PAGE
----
Boston

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ShermansTravel experts rely on years of collective travel experience to bring you the best money-saving tips for your vacation. We take a discerning look at all the attraction passes, public transportation options, and other local bargains to make sure you get the most bang for your buck while traveling.

Boston Money-Saving Tips

A Bunker with a View

For a free, panoramic view of Boston, climb to the top of the Bunker Hill Monument. Take heed, though: This 294-step journey is not for the faint of heart. Hours: 9am-5pm. Monument closes to climbing at 4:30pm.

See the Green Monster

Even if it isn’t baseball season when you visit, you can still make a pilgrimage to Fenway Park. Daily Tours leave from the gift shop on Yawkey Way.

Save Big

Don't keep shelling out admission fees. If you're planning to visit several museums and historical attractions, or take a tour (or two), purchase a Go Boston Card. It's a one-price, gets-you-into-all ticket for 70 attractions around the city.

Family Savings

The Greater Boston Convention & Visitors Bureau knows it's not cheap to travel with a brood in tow. It helps by gathering seasonal discounts to family-oriented attractions and eateries. Print out their free Family-Friendly ValuePASS for instant discounts around town.

Go Back to College

From open-to-the-public (and, often, free) cultural events to budget-friendly tickets to hockey games, it's worth checking out the events listings on the websites of Boston's major colleges and universities.

Hoof It

When the weather's warm (or if you've got a good scarf), Boston is a very walkable town. Thanks to the somewhat kooky setup of the T (you often have to take a train into the center of the system in order to continue back to its outskirts), sometimes it's much faster to walk.

Never tell anybody you love the Yankees

New Yorkers know this rule (and often ignore it) but, really, save your sanity and don't even joke about it.

Ditch the wheels

Avoid driving in Boston at all costs – the streets are not easily navigable, parking is a nightmare, and Bostonians are known for being more than a little impatient behind the wheel.

Start the Freedom Trail at the Boston Common

The entire trail is not a loop (though part of it is a loop between Bunker Hill, the Visitor Center, and the USS Constitution), so it’s best to start at one end or the other. Forgo a pricey tour and download a free map online (www.thefreedomtrail.org).

Missed the game?

Even if it isn’t baseball season when you visit, you can still make a pilgrimage to Fenway Park. Daily Tours leave from the gift shop on Yawkey Way.

Know your stop

Maps on the “T” (Boston’s subway system) don't use a city map as a background so there's no point of reference. Know the name of the stop closest to the attraction you want to see to avoid confusion.

Get technical

There are great tours of Boston that don’t involve quacking ducks and guides in Revolution-era costume. Take an audio guide or GPS-unit navigated tour – both gadgets available for rent at the Boston Common Visitors Center and highlight various aspects of the city’s history.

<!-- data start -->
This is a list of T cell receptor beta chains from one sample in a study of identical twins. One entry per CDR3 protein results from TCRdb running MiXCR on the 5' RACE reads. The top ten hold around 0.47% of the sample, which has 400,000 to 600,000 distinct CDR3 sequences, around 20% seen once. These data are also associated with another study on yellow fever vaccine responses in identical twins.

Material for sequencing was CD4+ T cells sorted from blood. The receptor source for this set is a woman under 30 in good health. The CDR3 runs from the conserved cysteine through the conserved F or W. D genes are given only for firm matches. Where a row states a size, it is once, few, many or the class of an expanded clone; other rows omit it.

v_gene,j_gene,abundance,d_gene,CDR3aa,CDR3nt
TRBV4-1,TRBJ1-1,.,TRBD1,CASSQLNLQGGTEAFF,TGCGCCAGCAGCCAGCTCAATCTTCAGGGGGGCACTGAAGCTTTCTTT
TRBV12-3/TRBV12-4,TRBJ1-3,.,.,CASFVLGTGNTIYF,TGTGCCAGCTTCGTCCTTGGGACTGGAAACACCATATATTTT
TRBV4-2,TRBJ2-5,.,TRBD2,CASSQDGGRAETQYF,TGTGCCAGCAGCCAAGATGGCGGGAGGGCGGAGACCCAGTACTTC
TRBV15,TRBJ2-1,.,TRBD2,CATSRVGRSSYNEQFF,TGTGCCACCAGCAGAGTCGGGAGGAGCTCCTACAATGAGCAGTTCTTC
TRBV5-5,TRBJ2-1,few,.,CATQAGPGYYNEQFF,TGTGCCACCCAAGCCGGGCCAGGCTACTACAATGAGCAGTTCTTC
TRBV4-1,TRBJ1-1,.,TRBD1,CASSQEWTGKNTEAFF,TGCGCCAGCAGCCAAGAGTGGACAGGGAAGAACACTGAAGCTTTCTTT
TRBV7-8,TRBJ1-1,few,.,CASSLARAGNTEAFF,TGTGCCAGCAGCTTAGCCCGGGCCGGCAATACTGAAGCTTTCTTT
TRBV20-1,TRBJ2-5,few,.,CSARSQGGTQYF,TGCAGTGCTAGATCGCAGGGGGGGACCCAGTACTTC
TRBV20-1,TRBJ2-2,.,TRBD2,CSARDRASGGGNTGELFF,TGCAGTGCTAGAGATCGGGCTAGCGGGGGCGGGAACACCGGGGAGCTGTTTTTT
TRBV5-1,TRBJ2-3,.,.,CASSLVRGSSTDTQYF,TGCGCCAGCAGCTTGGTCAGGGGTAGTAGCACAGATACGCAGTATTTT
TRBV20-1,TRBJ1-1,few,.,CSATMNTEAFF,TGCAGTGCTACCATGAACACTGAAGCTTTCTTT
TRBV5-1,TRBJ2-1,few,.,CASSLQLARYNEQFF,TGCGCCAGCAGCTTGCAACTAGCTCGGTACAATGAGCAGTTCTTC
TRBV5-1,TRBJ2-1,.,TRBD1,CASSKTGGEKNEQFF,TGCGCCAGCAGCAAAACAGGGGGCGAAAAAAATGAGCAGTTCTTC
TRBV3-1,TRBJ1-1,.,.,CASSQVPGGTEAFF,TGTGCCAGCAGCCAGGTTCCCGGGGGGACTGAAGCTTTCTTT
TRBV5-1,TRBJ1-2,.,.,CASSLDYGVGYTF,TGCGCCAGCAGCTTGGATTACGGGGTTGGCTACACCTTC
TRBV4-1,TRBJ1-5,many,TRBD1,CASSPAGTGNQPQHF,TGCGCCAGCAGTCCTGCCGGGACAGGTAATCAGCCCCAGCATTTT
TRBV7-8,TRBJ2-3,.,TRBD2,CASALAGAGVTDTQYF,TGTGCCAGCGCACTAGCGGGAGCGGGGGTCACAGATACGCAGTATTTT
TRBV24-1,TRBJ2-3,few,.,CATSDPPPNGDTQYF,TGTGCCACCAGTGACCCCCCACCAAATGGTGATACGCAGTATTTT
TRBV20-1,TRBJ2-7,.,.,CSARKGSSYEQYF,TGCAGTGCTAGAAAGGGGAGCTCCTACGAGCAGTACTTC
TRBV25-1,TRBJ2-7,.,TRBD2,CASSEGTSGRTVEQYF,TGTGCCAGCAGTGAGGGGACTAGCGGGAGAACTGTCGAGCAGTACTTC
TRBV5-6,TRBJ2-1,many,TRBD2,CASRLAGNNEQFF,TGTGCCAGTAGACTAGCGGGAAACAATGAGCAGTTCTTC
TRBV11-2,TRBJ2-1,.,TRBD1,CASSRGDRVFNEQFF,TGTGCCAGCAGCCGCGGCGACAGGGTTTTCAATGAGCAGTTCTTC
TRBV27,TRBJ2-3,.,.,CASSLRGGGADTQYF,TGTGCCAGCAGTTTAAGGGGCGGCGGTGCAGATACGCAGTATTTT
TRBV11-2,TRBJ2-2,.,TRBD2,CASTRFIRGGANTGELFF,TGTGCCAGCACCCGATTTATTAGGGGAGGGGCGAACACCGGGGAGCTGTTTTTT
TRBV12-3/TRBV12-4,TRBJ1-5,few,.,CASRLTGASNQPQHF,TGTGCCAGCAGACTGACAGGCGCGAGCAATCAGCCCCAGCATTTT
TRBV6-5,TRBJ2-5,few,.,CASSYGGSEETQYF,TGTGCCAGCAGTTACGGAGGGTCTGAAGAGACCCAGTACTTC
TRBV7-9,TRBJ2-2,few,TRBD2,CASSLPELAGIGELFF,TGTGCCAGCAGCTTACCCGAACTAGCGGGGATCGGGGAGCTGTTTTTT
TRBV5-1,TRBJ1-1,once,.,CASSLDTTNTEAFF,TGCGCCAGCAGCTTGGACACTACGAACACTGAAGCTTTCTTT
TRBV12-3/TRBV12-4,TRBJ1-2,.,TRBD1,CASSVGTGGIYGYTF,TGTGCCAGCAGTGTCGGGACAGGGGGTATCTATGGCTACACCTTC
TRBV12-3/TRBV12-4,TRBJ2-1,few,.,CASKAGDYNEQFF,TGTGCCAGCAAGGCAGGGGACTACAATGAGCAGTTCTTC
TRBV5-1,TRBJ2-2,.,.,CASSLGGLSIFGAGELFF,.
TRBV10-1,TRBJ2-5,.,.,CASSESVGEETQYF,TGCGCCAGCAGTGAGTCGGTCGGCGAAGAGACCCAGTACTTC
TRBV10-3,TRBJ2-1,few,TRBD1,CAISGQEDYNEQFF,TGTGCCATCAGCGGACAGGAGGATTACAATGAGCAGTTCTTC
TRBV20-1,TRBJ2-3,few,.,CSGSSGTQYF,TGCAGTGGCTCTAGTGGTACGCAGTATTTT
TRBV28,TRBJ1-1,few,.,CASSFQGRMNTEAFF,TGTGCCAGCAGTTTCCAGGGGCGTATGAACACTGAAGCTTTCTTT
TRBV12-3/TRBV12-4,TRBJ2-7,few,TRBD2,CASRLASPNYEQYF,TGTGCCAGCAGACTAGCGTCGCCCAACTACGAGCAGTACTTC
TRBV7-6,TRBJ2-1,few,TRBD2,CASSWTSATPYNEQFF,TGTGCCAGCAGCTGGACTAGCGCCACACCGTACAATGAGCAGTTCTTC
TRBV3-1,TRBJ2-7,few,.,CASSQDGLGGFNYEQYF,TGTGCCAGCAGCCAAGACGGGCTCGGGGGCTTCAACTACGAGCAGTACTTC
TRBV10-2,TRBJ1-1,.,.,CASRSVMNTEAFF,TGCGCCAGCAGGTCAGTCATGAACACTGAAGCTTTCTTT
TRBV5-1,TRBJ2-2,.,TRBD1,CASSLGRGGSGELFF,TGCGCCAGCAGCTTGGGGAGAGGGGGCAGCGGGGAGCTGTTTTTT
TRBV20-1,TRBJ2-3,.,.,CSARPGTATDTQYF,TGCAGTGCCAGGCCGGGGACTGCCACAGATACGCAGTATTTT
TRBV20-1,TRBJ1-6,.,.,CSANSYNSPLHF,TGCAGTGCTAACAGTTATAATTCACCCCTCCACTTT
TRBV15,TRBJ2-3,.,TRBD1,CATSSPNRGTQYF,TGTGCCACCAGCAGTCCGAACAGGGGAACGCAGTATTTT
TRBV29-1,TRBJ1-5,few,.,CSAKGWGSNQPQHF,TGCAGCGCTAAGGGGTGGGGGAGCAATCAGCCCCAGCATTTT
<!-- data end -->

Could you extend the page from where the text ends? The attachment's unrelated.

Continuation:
Old Ironsides

Guided tours of the USS Constitution, the oldest commissioned warship afloat in the world, are free. Hours: Tues.-Sun., 10am-4pm. Tours every 30 minutes, last tour starts at 4pm.

Memorable Museums

Museum discounts abound in this city. Here are just a few examples: The Children's Museum presents Target $1 Friday Nights, every Friday evening from 5-9pm, when families can enjoy the entire museum for $1. The Institute of Contemporary Art offers free general admission every Thursday, 5-9pm; the Institute is free for families (up to two adults accompanied by children 12 and under) on the last Saturday of each month (minus December), and those 17 and under always enter free. The Isabella Stewart Gardner Museum offers this quirky discount: Anyone with the name "Isabella" can sign up for an "Isabellas Free... Forever!" museum card and receive unlimited free museum admission for life. Free admission is also offered on your birthday, after you show an ID (regardless of what your name is). Finally, if you have a family member or friend with a Metro Boston Library Network library card, ask them to borrow a free single-day pass to participating Boston museums.

Public Artwork

Boston has an impressive display of public works of art all over the city, sponsored by the Boston Art Commission and free for the public to view and photograph. Visit paintings, murals, statues, bas-reliefs, sculptures, monuments, fountains, arches, and a variety of other public decorative items.  Use the guide and map at www.publicartboston.com to plan your tour.

Thank Charlie

Many businesses offer discounts just for showing your MBTA Charlie Card, and the businesses listed tend to be within easy access of the T system. See the Charlie Card Discount Book for more details. www.mbta.com/riding_the_t/CharlieCard_Discount_Book

Bike Your Way Around

New Balance Hubway, a cutting-edge bike share system, makes biking around the city easy for a small fee (24-hour use of the system's bikes is only $5, and a three-day pass is $12). Visit www.thehubway.com for a station map and useful biking information.

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